Filovirus-reactive antibodies in humans and bats in Northeast India imply zoonotic spillover

PLoS Negl Trop Dis. 2019 Oct 31;13(10):e0007733. doi: 10.1371/journal.pntd.0007733. eCollection 2019 Oct.

Abstract

Bats are reservoirs for several zoonotic pathogens, including filoviruses. Recent work highlights the diversity of bat borne filoviruses in Asia. High risk activities at the bat-human interface pose the threat of zoonotic virus transmission. We present evidence for prior exposure of bat harvesters and two resident fruit bat species to filovirus surface glycoproteins by screening sera in a multiplexed serological assay. Antibodies reactive to two antigenically distinct filoviruses were detected in human sera and to three individual filoviruses in bats in remote Northeast India. Sera obtained from Eonycteris spelaea bats showed similar patterns of cross-reactivity as human samples, suggesting them as the species responsible for the spillover. In contrast, sera from Rousettus leschenaultii bats reacted to two different virus glycoproteins. Our results indicate circulation of several filoviruses in bats and the possibility for filovirus transmission from bats to humans.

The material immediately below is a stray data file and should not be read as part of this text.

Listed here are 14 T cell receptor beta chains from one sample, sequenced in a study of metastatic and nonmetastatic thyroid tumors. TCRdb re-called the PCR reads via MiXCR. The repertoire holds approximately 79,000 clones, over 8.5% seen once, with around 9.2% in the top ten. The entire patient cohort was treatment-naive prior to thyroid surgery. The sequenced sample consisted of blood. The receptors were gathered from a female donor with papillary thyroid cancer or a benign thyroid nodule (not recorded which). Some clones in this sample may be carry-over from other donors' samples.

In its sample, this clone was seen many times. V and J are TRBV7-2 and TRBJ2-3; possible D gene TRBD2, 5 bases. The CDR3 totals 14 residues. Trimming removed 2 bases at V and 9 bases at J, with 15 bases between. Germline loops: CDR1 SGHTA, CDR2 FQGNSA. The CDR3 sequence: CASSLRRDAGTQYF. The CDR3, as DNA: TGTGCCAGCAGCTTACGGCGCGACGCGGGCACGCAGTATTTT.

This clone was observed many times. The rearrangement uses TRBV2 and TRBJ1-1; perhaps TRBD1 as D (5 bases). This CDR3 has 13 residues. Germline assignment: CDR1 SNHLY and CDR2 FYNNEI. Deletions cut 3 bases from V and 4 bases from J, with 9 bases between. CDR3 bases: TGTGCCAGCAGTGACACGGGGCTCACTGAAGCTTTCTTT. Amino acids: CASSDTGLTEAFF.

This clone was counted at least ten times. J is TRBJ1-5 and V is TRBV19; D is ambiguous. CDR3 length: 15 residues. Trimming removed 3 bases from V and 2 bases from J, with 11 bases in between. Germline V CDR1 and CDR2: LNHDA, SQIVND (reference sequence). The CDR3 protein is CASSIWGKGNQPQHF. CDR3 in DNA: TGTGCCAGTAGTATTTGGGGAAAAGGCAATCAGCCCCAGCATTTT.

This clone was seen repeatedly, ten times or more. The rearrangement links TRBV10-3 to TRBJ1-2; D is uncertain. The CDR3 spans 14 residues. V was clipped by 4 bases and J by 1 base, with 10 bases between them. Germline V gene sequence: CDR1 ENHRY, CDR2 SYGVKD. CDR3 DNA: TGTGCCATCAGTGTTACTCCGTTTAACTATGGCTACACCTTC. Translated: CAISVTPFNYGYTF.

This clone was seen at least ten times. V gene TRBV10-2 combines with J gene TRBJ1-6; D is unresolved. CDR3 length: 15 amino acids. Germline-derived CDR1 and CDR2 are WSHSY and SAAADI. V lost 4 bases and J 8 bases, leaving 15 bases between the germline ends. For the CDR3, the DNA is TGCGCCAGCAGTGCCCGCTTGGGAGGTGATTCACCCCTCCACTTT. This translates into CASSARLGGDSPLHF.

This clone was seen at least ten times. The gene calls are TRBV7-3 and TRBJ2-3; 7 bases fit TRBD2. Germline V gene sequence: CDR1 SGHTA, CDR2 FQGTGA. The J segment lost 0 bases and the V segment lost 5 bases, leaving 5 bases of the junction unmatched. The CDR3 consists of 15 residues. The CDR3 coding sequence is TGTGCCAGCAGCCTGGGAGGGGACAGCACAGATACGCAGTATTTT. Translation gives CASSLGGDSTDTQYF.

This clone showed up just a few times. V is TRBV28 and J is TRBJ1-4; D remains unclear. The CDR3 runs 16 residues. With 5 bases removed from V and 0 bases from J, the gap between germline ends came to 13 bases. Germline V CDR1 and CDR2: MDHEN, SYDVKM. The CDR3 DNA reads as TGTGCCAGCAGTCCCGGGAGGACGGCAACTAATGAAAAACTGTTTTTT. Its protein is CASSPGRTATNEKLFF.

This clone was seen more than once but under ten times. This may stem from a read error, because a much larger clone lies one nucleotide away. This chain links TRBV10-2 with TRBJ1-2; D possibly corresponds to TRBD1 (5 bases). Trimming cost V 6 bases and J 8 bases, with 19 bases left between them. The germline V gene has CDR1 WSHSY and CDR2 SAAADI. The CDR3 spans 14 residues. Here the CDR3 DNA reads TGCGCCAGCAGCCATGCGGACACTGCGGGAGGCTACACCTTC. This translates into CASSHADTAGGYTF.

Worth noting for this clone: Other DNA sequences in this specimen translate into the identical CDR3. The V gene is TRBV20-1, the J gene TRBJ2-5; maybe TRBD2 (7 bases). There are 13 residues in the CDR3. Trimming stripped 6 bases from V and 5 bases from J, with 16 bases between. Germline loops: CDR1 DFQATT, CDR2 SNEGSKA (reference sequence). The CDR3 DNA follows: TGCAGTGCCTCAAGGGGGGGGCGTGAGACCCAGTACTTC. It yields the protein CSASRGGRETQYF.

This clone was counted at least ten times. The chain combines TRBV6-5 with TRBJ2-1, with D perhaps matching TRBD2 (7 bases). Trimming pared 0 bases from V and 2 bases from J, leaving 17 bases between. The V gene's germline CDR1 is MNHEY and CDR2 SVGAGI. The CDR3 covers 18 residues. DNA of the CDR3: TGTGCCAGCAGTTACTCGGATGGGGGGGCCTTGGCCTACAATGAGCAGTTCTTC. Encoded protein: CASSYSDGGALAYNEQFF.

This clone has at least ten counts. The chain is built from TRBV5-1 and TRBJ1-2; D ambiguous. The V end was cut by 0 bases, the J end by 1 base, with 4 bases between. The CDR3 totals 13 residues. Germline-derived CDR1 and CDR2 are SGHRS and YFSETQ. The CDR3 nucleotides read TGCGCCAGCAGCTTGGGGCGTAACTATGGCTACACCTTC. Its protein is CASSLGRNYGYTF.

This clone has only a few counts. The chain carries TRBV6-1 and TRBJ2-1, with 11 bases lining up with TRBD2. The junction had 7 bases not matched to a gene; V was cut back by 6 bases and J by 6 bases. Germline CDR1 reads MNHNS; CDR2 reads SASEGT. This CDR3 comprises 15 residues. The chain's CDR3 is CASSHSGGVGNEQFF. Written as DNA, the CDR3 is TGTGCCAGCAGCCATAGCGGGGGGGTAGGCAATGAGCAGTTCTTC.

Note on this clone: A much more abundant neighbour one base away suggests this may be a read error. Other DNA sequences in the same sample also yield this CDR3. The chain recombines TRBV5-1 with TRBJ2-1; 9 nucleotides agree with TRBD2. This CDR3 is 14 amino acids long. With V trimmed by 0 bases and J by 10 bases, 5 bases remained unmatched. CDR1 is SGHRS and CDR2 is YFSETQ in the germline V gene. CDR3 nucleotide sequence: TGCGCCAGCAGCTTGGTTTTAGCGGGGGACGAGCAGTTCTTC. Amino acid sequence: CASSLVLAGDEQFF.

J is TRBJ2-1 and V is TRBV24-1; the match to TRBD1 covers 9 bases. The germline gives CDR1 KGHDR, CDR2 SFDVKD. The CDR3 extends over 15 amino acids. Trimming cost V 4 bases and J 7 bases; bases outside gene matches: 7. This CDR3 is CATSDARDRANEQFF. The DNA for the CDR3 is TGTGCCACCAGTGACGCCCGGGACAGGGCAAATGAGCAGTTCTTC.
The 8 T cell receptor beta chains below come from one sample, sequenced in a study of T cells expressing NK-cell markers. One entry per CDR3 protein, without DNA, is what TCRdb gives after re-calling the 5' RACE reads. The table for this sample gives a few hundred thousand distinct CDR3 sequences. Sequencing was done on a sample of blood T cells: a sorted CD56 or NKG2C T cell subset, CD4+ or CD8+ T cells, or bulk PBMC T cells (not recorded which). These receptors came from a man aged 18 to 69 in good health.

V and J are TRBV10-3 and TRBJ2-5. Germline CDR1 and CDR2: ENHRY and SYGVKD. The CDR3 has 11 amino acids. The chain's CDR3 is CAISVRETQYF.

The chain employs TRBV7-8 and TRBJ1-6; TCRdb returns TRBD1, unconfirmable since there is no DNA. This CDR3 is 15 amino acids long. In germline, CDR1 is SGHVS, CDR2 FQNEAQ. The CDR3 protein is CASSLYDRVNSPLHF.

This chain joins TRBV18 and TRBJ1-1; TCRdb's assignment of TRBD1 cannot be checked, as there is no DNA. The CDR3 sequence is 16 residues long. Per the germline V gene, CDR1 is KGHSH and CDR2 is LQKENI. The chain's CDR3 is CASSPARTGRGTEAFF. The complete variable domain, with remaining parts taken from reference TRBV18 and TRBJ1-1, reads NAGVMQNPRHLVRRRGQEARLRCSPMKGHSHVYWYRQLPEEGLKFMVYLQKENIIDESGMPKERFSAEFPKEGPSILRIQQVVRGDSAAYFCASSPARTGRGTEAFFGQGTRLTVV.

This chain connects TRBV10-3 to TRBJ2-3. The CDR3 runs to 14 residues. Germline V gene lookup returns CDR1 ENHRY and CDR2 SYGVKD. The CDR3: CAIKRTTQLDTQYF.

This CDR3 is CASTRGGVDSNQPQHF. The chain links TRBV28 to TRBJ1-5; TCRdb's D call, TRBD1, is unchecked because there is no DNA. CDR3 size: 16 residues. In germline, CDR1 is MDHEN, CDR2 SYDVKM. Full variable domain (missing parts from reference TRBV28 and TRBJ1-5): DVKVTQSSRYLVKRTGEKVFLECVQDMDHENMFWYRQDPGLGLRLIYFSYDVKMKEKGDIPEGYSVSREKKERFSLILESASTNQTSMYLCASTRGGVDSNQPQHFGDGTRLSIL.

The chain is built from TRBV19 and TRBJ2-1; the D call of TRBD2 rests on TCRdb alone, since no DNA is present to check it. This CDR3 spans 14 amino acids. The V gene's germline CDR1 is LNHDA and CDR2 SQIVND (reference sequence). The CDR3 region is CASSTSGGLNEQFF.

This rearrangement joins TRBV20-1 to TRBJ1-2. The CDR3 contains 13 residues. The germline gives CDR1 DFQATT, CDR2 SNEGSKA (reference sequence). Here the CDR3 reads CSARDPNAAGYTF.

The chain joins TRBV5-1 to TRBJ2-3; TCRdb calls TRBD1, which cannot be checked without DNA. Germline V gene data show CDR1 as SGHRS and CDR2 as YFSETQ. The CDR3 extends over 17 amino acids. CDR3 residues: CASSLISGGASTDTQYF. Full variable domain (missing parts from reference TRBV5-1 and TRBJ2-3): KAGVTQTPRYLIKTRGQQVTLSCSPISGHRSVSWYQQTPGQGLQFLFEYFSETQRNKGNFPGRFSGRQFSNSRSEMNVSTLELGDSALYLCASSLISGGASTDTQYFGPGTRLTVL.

Publication types

  • Research Support, Non-U.S. Gov't
  • Research Support, U.S. Gov't, Non-P.H.S.

MeSH terms

  • Adolescent
  • Adult
  • Animals
  • Antibodies, Viral / blood*
  • Chiroptera / blood
  • Chiroptera / immunology*
  • Chiroptera / virology*
  • Disease Reservoirs / virology*
  • Ebolavirus / immunology
  • Filoviridae / classification
  • Filoviridae / immunology*
  • Filoviridae / isolation & purification
  • Filoviridae Infections / epidemiology*
  • Filoviridae Infections / immunology
  • Filoviridae Infections / veterinary*
  • Filoviridae Infections / virology
  • Geographic Mapping
  • Glycoproteins / immunology
  • Humans
  • India / epidemiology
  • Membrane Glycoproteins
  • Middle Aged
  • Phylogeny
  • Seroepidemiologic Studies
  • Young Adult

Substances

  • Antibodies, Viral
  • Glycoproteins
  • Membrane Glycoproteins

Grant support

This project was funded by a United States Department of Defense, Defense Threat Reduction Agency, Broad Agency Announcement grant for the project ‘Bat harvesting in India: Detection, characterization and mitigation of emerging infectious disease risk’ to IHM (HDTRA1-17-1-0028; PI: IHM); a Department of Atomic Energy, Government of India award (2012/21/06/BRNS) to UR; and funding from Biological Defense Research Directorate of the Naval Medical Research Center (HT9404-13-1-0021) to CCB; Component Project: Soluble Trimeric Filovirus Envelope Glycoproteins. The funders had no role in study design, data collection and analysis, decision to publish, or preparation of the manuscript.